CHAPTER XIII. Of church members, their removal from one church to another, and of recommendation and dismission.

The Cambridge Platform (1648)

Chapter 13: Of Church-members, Their Removal from one Church to Another, and of Letters of Recommendation and Dismission
1. Church-members may not remove or depart from the church, and so one from another as they please, nor without just and weighty cause but ought to live and dwell together: forasmuch as they are commanded, not to forsake the assembling of themselves together. Such departure tends to the dissolution and ruin of the body: as the pulling of stones, and pieces of timber from the building, and members from the natural body, tend to the destruction of the whole.
2. It is therefore the duty of church members, in such times and places when council may be had, to consult with the church whereof they are members, about their removal, that accordingly they have their approbation, may be encouraged, or otherwise desist. They who are joined with consent, should not depart without consent, except forced thereunto.
3. If a member’s departure be manifestly unsafe, and sinful, the church may not consent thereunto: for in so doing, they should not act in faith: and should partake with him in his sin. If the case be doubtful and the person not to be persuaded, it seemeth best to leave the matter unto God, and not forcibly to detain him.
4. Just reasons for a member’s removal of himself from the church are,
I. If a man cannot continue without partaking in sin.
II. In case of personal persecution, so Paul departed from the disciples at Damascus. Also, in case of general persecution, when all are scattered.
III. In case of real, and not only pretended, want of competent subsistence, a door being opened for a better supply in another place, together with the means of spiritual edification. In these, or like cases, a member may lawfully remove, and the church cannot lawfully detain him.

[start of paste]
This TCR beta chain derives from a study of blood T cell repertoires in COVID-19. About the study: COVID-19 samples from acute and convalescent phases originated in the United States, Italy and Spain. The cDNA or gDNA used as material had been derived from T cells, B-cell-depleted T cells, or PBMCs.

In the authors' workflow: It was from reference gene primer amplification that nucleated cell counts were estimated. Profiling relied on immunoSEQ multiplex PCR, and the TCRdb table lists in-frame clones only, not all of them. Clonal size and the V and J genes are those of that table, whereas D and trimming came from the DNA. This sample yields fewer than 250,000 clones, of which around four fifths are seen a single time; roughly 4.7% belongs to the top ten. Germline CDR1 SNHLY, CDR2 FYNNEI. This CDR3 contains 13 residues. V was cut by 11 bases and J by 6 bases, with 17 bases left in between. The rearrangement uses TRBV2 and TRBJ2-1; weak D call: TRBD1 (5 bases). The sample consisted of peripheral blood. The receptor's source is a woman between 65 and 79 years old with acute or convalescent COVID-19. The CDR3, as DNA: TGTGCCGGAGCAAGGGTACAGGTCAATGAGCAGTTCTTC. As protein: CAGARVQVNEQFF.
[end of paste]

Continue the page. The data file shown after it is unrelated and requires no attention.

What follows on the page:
5. To separate from a church, either out of contempt of their holy fellowship, or out of covetousness, or for greater enlargements with just grief to the church; or out of schism, or want of love; and out of a spirit of contention in respect of some unkindness, or some evil only conceived, or indeed, in the church, which might and should be tolerated and healed with a spirit of meekness, and of which evil the church is not yet convinced (though perhaps himself be) nor admonished: for these or the like reasons to withdraw from public communion, in Word, or seals, or censures, is unlawful and sinful.
6. Such members have orderly removed their habitation ought to join themselves unto the church in order, where they do inhabit if it may be: otherwise, they can neither perform the duties, nor receive the privileges of members; such an example tolerated in some, is apt to corrupt others; which if many should follow, would threaten the dissolution and confusion of churches, contrary to the scripture.
7. Order requires, that a member thus removing, have letters testimonial; and of dismission from the church whereof he yet is, unto the church whereunto he desireth to be joined, lest the church should be deluded; that the church may receive him in faith; and not be corrupted by receiving deceivers, and false brethren. Until the person dismissed be received into another church, he ceaseth not by his letters of dismission to be a member of the church whereof he was. The church cannot make a member no member but by excommunication.
8. If a member be called to remove only for a time, where a church is, letters of recommendation are requisite, and sufficient for communion with that church, in the ordinances, and in their watch: as Phoebe, a servant of the church at Cenchrea, had letters written for her to the church of Rome, that she might be received, as becometh saints. 9. Such letters of recommendation and dismission were written for Apollos: for Marcus to the Colossians; for Phoebe to the Romans; for sundry others to the churches; and the apostle telleth us, that some persons, not sufficiently known otherwise, have special need of such letters, though he for his part had no need thereof. The use of them is to be a benefit, and help to the party for whom they are written; and for the furthering of his receiving amongst the saints in the place whereto he goeth; and the due satisfaction of them in their receiving of him.